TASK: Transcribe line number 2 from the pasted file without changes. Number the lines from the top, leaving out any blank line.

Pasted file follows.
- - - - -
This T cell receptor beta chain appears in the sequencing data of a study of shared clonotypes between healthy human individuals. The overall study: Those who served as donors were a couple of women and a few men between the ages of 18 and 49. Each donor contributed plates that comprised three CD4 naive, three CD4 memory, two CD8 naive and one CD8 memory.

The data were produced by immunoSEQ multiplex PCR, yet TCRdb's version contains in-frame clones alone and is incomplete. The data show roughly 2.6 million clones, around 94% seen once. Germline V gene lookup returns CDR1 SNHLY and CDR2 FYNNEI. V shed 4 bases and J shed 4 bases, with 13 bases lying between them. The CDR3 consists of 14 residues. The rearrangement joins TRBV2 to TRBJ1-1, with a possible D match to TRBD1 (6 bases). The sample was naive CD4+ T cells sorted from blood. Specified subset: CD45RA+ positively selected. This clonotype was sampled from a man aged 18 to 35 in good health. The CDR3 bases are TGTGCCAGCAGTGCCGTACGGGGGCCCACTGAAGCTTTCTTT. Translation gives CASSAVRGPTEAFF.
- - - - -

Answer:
The data were produced by immunoSEQ multiplex PCR, yet TCRdb's version contains in-frame clones alone and is incomplete. The data show roughly 2.6 million clones, around 94% seen once. Germline V gene lookup returns CDR1 SNHLY and CDR2 FYNNEI. V shed 4 bases and J shed 4 bases, with 13 bases lying between them. The CDR3 consists of 14 residues. The rearrangement joins TRBV2 to TRBJ1-1, with a possible D match to TRBD1 (6 bases). The sample was naive CD4+ T cells sorted from blood. Specified subset: CD45RA+ positively selected. This clonotype was sampled from a man aged 18 to 35 in good health. The CDR3 bases are TGTGCCAGCAGTGCCGTACGGGGGCCCACTGAAGCTTTCTTT. Translation gives CASSAVRGPTEAFF.